Google's high-tech Glass headsets might be a gadget enthusiast's dream, but in their current form they're far too vulnerable to malicious hacking, according to one developer who has had access to the devices.
In a lengthy blog post on Tuesday, technology consultant Jay Freeman – who goes by the hacker handle "Saurik" – gave a detailed explanation of how he was able to gain root access to his Google specs and the potential implications of that discovery for Glass wearers.
"Sadly, due to the way Glass is currently designed, it is particularly susceptible to the kinds of security issues that tend to plague Android devices," Freeman writes.
One such security issue was the one Freeman was able to exploit to gain full control over his specs. That vulnerability is already eight months old, Freeman says, but it still affects all versions of Android 4.0 "Ice Cream Sandwich," including the build that powers Glass.
In fact, exploiting it on Glass was particularly easy. Many Android vulnerabilities present minimal risks for tablets and phones, Freeman explains, because they can't be exploited while the device is PIN-locked. But the Glass Explorer Edition devices don't use any kind of PIN – just turn them on and they're ready to go.
Because of this flaw, it would be unnervingly easy for someone to use the same technique Freeman employed to root his own device to gain root access to someone else's Glass, Freeman says. All they would need is to gain access to the device, and then only for a few moments.
"If you leave [Glass] somewhere where someone else can get it, it is easy to put the device into Debug Mode using the Settings panel and then ... launch into a security exploit to get root," Freeman says.
Once an attacker has root access, installing malicious software is trivial – and with a device like Glass, Freeman says, that could be a true security nightmare.
"Once the attacker has root on your Glass, they have much more power than if they had access to your phone or even your computer: they have control over a camera and a microphone that are attached to your head," Freeman writes. "A bugged Glass doesn't just watch your every move: it watches everything you are looking at (intentionally or furtively) and hears everything you do."
That kind of access raises concerns that are far more serious than the privacy issues that have been much discussed in the press, Freeman says.
An attacker who has installed spyware on your Glass headset could potentially watch you entering door codes, take pictures of your keys, record your PIN as you enter it into a bank teller machine, and intercept everything you type on computer keyboards, including passwords.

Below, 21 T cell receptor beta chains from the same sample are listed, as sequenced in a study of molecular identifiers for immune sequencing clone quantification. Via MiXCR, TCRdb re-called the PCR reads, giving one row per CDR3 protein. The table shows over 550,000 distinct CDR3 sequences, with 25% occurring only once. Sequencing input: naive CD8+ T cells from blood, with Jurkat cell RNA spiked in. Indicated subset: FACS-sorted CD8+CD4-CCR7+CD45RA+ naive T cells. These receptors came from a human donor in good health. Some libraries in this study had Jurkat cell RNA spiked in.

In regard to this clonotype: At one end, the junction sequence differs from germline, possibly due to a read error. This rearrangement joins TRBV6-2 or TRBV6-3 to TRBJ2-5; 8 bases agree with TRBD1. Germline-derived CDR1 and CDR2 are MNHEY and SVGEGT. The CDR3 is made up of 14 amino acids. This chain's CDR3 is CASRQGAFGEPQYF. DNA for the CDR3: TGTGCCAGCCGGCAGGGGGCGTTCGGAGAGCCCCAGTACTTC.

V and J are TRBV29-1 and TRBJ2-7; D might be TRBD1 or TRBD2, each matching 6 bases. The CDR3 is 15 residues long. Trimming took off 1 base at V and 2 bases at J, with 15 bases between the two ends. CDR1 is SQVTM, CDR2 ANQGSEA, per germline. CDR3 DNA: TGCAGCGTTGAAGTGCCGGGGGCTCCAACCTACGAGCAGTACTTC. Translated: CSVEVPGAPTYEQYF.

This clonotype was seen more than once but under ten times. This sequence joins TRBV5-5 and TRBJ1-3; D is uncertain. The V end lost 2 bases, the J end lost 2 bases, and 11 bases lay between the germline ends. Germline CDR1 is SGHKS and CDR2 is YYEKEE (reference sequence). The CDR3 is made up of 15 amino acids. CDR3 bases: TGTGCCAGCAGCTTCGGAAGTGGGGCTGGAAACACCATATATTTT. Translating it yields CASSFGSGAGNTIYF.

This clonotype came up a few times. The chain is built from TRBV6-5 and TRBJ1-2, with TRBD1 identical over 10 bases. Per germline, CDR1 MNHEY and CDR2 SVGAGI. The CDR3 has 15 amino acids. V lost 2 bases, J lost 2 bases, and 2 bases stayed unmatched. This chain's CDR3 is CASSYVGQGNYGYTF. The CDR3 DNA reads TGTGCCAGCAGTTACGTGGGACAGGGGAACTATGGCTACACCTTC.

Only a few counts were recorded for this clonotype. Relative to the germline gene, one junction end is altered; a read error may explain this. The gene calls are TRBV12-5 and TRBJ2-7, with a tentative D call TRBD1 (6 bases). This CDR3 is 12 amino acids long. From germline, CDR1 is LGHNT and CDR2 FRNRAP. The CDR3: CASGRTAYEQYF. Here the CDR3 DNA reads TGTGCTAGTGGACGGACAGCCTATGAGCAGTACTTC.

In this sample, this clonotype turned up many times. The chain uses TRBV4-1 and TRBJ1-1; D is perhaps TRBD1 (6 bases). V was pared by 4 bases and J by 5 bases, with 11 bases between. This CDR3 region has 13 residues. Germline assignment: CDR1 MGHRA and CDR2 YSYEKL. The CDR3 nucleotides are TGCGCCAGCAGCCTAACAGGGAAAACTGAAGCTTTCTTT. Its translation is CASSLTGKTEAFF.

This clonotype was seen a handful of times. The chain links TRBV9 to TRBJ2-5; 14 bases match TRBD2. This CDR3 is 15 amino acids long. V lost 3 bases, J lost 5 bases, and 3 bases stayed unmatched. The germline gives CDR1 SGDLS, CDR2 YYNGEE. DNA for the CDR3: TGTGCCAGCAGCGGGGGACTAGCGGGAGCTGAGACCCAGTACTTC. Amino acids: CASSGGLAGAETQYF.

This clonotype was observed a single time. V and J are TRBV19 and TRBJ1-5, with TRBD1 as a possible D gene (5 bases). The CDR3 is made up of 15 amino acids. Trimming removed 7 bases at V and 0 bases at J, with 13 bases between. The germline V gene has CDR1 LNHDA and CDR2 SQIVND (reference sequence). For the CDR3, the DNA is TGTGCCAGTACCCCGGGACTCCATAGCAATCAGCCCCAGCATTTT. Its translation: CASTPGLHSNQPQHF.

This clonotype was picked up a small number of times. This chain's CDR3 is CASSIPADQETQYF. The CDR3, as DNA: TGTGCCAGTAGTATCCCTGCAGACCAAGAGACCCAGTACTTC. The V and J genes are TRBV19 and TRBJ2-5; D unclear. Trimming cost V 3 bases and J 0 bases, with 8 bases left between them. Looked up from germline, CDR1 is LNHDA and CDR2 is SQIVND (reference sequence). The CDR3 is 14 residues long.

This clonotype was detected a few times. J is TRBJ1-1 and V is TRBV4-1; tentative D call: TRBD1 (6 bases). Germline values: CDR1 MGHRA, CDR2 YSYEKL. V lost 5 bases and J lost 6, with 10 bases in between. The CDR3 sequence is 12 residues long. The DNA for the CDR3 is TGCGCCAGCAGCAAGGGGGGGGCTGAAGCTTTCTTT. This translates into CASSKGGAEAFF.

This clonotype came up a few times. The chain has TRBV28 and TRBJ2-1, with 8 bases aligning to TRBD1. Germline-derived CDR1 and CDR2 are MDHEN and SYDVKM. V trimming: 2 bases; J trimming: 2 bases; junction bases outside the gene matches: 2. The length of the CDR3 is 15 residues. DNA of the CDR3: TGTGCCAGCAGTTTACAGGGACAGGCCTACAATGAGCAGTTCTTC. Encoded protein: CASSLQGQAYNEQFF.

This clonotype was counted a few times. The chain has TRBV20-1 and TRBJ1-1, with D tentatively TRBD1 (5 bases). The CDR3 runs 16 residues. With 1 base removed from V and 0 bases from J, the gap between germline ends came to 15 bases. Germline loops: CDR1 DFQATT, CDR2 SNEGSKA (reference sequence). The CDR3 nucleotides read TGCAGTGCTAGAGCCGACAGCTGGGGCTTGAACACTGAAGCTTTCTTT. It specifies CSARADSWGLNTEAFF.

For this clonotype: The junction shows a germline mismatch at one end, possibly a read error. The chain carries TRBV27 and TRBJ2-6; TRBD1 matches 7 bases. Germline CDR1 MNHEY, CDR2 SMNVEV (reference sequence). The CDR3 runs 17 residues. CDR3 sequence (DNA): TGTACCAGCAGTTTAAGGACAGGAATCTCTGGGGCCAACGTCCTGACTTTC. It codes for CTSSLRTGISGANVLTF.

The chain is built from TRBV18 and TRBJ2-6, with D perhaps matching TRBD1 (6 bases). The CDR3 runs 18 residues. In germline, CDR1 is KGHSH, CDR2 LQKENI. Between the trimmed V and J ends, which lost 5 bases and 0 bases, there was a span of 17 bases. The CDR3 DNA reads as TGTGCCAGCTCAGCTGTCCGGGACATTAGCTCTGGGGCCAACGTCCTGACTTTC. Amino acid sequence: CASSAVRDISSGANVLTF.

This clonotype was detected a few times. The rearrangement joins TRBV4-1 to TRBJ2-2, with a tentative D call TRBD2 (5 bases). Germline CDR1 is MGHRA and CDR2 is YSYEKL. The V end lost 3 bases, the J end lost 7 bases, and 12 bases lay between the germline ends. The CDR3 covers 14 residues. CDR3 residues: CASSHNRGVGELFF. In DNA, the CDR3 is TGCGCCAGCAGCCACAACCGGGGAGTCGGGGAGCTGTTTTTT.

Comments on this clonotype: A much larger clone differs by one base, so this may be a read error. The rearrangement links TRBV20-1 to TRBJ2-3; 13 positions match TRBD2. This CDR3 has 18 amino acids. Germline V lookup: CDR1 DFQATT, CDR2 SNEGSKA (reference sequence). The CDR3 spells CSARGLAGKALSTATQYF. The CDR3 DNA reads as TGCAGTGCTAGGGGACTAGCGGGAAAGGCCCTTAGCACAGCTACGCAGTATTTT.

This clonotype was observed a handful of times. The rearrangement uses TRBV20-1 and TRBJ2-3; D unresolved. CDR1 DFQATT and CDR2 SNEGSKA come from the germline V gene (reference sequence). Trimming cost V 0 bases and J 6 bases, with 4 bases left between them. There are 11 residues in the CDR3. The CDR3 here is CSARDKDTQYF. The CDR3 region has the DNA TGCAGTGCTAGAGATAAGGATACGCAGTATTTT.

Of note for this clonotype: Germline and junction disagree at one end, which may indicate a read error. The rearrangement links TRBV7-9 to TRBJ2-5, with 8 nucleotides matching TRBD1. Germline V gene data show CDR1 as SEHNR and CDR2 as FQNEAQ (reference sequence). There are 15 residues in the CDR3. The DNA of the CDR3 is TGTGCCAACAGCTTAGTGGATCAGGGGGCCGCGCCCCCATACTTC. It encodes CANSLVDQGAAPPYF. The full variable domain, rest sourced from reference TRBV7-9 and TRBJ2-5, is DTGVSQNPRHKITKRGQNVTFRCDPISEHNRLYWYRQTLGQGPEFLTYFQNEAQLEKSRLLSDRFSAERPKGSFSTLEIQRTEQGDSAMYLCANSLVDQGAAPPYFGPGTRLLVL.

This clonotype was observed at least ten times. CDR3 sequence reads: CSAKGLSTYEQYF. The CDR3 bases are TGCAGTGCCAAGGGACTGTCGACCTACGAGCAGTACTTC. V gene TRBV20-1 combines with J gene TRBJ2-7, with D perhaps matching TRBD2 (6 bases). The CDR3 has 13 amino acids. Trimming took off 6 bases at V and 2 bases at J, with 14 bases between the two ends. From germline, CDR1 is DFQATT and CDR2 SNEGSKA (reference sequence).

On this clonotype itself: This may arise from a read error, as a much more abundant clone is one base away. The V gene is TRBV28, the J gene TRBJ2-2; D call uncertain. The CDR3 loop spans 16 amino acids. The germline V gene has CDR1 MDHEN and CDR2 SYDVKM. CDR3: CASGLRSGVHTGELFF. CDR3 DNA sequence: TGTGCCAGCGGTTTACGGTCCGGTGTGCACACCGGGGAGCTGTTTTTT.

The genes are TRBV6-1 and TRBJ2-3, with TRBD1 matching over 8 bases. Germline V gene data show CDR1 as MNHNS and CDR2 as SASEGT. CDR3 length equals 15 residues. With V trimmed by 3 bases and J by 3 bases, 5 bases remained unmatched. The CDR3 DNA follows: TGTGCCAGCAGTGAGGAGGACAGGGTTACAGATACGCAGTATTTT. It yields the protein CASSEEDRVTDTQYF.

"Nothing is safe once your Glass has been hacked," Freeman bluntly states.
To address these concerns, Freeman says he would like to see Google make significant changes to the way Glass is designed, particularly before it is released in a version for consumers.
For starters, he says, he would like to see some way that Glass can be locked once the wearer takes it off. Perhaps the device could even scan the user's eye to reactivate, he suggests, or respond to a voiceprint – but failing such high-tech measures, a PIN should suffice.
He also would like the devices to be more obvious about when they are recording, such as displaying an LED light or concealing the camera with a plastic shield when it's not operating. That could not only help reassure people that they're not being recorded, but also alert Glass users if their devices start recording without their knowledge.
Moreover, Freeman says he would like to see Google take security concerns with Glass more seriously – and particularly, to avoid comments such as Tim Bray's "duh!" outburst on Friday.
"As long as engineers, advocates, and officers from Google make statements like these without carefully looking into the facts first, it will not be possible to have any kind of reasonable and informed discussion about this system," Freeman writes. "The doors that Google is attempting to open with Glass are simply too large, and the effects too wide-reaching, for these kinds of off-the-cuff statements to be allowed to dominate the discussion." ®